Ragamuffins march in WP Halloween tradition


Williston Park residents and their children gathered on Halloween night as they have for about the past 50 years for the annual village Ragamuffin Parade.

Children dressed as superheroes and ninjas – this year’s most popular costume themes – along with others dressed as pirates, firemen, Indians and princesses in the parking lot of American Legion Post 144, gathered in groups or ran around the parking lot awaiting the parade step-off time at 6:30.

Many of them marveled at a sled laden with presents led by a resident dressed as the Christmas Grinch, with his St. Bernard patiently pulling the load. A steady wind and a light rain didn’t appear to dampen anyone’s spirits.

Dave Voyer, a new resident in the village with his wife and two children, said he came out “for a little community involvement and to let the kids run around and have a good time.”

Members of the Williston Park Fire Department and the village Auxiliary Police were on hand too, along with village officials, including Village of Williston Park Mayor Paul Ehrbar, Deputy Mayor Kevin Rynne and Trustee Bill Carr.

“The best part about it is the enjoyment on the kids’ faces,” Ehrbar said.

He said the village tradition of the Ragamuffin Parade was started by former Williston Park Mayor Roger Fey.

“It’s a nice Williston Park tradition. I love it,” Carr said.

He said he has been a regular participant over the past few years with his two young children.

“I like these little small town traditions,” said Rynne, who added the point of the parade is to bring the village’s children out to enjoy Halloween.

A Williston Park Fire Department truck led the parade south on Willis Avenue, turning east after a few blocks to proceed down Broad Street and ultimately bringing the line of march to Hillside Avenue where it turned west and then north back onto Willis Avenue to Williston Park Village Hall. A few luck ragamuffins got to ride on the lead truck.

At Village Hall, a display of a dozen jack-o-lanterns carved or painted by some of the parade participants rested on two long tables, awaiting judging by the mayor. He awarded the four winners prizes from local pizzerias.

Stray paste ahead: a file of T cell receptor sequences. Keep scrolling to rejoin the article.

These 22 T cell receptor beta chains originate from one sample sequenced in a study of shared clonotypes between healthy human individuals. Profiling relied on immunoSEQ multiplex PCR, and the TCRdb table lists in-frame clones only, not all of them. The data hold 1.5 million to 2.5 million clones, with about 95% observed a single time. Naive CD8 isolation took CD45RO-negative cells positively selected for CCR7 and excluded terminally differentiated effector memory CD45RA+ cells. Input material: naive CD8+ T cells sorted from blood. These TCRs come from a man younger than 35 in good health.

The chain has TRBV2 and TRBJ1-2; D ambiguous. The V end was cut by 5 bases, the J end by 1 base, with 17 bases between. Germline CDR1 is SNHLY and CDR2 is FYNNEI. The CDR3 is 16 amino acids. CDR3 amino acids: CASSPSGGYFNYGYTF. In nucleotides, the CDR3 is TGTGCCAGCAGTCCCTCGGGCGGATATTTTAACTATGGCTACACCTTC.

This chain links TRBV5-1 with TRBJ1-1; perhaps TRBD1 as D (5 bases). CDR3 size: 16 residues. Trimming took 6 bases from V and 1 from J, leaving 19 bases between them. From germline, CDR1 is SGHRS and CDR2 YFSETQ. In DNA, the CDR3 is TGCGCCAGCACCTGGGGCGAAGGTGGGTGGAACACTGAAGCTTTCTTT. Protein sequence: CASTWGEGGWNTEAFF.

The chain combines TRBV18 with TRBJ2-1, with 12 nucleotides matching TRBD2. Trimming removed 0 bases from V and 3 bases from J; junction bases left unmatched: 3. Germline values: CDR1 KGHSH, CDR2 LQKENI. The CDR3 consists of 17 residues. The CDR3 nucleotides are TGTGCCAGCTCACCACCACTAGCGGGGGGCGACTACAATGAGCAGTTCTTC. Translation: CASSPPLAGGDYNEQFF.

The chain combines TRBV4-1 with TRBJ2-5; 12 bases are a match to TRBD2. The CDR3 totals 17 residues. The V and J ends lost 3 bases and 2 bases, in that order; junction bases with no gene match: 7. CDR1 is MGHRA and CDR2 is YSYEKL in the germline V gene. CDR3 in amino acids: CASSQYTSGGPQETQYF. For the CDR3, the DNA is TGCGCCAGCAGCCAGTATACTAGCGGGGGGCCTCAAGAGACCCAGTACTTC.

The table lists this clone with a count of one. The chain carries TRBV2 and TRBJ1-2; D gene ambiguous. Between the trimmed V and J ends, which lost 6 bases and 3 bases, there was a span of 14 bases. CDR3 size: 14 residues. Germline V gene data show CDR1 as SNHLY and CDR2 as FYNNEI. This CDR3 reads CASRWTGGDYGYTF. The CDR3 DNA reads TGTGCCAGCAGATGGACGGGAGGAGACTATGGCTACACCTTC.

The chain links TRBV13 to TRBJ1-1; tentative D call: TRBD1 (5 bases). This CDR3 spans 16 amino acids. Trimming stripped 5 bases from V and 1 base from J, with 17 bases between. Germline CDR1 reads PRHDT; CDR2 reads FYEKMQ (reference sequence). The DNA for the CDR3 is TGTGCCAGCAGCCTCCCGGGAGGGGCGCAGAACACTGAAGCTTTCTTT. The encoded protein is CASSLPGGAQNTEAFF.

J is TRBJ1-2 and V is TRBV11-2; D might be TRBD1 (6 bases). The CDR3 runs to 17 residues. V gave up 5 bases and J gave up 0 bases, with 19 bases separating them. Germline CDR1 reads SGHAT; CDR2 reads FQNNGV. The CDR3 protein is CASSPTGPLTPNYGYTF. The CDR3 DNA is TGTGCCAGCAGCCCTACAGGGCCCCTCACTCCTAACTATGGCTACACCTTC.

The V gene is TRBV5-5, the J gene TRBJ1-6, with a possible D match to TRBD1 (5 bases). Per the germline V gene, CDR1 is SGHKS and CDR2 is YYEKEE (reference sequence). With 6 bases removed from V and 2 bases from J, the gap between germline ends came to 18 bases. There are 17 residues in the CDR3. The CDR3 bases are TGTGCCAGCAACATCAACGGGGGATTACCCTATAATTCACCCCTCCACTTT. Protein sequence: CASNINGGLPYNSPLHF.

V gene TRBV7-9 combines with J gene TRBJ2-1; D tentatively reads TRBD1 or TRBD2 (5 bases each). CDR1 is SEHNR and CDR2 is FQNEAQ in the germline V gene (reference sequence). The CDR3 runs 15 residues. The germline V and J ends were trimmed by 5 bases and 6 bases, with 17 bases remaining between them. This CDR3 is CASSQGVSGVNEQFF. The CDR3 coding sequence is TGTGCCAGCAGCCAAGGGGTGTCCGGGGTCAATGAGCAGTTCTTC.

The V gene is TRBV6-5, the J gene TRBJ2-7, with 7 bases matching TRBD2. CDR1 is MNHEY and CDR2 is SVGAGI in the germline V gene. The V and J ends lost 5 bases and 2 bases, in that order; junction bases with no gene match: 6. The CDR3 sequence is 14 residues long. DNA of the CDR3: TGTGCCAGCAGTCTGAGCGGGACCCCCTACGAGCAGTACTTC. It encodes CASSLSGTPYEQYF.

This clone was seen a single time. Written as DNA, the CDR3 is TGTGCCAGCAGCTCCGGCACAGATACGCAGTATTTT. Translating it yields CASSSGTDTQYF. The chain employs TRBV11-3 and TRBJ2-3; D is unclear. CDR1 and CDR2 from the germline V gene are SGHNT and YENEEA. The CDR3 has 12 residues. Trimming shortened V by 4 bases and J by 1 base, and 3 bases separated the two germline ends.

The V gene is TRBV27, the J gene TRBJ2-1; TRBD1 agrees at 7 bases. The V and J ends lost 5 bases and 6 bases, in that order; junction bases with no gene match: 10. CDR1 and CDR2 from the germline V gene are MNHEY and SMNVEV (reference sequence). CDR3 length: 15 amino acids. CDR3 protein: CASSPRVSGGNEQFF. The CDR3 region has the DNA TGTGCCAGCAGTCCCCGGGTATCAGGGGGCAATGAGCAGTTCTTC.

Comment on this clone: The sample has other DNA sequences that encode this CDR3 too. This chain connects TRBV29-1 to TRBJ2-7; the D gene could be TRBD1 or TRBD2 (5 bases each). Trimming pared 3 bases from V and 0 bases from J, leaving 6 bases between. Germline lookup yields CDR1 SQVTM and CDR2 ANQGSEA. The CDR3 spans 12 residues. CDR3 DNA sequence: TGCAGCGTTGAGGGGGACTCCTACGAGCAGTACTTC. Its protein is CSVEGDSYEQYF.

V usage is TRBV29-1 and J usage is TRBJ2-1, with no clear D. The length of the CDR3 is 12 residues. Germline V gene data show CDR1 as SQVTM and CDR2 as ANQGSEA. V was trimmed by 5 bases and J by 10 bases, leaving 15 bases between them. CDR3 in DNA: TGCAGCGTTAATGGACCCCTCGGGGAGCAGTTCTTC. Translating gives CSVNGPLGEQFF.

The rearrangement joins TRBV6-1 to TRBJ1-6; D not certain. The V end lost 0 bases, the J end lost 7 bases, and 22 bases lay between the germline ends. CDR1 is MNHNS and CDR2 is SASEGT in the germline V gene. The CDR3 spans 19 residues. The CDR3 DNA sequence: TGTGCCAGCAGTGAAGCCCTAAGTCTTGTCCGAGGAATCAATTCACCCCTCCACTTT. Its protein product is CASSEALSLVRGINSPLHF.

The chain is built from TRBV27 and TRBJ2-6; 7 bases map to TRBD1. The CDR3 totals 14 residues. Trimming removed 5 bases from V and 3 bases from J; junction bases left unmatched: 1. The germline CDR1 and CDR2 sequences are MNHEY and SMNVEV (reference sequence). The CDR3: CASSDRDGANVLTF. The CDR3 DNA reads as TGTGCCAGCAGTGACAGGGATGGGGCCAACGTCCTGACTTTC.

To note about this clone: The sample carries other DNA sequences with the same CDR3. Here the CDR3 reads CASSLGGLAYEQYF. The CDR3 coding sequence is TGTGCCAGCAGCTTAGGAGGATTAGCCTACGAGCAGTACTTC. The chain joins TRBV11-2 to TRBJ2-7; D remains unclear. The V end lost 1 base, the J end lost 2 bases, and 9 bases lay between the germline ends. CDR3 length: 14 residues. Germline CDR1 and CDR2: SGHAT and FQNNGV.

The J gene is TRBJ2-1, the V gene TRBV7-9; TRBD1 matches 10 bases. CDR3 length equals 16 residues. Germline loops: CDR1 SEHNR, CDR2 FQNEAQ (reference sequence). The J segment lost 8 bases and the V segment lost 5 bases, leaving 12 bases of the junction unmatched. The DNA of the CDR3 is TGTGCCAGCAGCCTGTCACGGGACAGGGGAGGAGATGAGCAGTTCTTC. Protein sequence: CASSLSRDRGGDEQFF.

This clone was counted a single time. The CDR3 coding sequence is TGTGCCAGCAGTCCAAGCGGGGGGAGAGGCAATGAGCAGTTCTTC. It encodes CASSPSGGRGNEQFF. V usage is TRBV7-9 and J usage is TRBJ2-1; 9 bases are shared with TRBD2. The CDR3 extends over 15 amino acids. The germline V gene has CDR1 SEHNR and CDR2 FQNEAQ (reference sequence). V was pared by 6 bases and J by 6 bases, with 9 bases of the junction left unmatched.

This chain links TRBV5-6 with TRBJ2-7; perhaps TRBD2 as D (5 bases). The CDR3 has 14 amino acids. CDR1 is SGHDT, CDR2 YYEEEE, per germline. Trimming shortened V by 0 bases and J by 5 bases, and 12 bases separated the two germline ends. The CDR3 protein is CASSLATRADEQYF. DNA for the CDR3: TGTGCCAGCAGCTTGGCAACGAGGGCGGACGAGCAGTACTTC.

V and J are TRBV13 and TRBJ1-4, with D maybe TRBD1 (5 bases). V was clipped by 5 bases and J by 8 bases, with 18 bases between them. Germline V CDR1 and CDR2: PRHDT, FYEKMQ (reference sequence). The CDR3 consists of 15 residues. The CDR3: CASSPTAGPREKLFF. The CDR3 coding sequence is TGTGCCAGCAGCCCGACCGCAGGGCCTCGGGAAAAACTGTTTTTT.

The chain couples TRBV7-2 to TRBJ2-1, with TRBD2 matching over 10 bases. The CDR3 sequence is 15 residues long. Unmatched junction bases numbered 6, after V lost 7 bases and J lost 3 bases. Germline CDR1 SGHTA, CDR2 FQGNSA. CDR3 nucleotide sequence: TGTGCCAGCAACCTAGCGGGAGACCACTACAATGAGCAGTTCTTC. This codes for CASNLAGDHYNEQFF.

“It’s community oriented. It’s a fun activity for the kids,” said Daniela Sleeper who was there with her three sons – one dressed as a superhero and the other two as ninjas.

Tim Miller, a member of the Williston Park Fire Department, was recognized for one of the best jack-o-lantern renderings – a large pumpkin with articulated teeth that held a smaller pumpkin between those teeth. His daughter Sarah, who collaborated in the carving, excitedly grabbed his hand and dragged him up to receive their award from Ehrbar.

“It’s great,” the elder Miller said about being among the winners for the second straight year for what he called a “zombie” pumpkin. “It’s in the spirit of Halloween,” he added , laughing at his creation.

Ehrbar had taken his time, examining each of the entries very deliberately as their creators stood behind them before rendering his decision.

“It was a very tough call. They were all great,” Ehrbar said.

The ragamuffins were taking their pick from treats volunteers carries on trays around the lawn in front of Village Hall and despite the continuing light rain, no one seemed in a hurry to go home.


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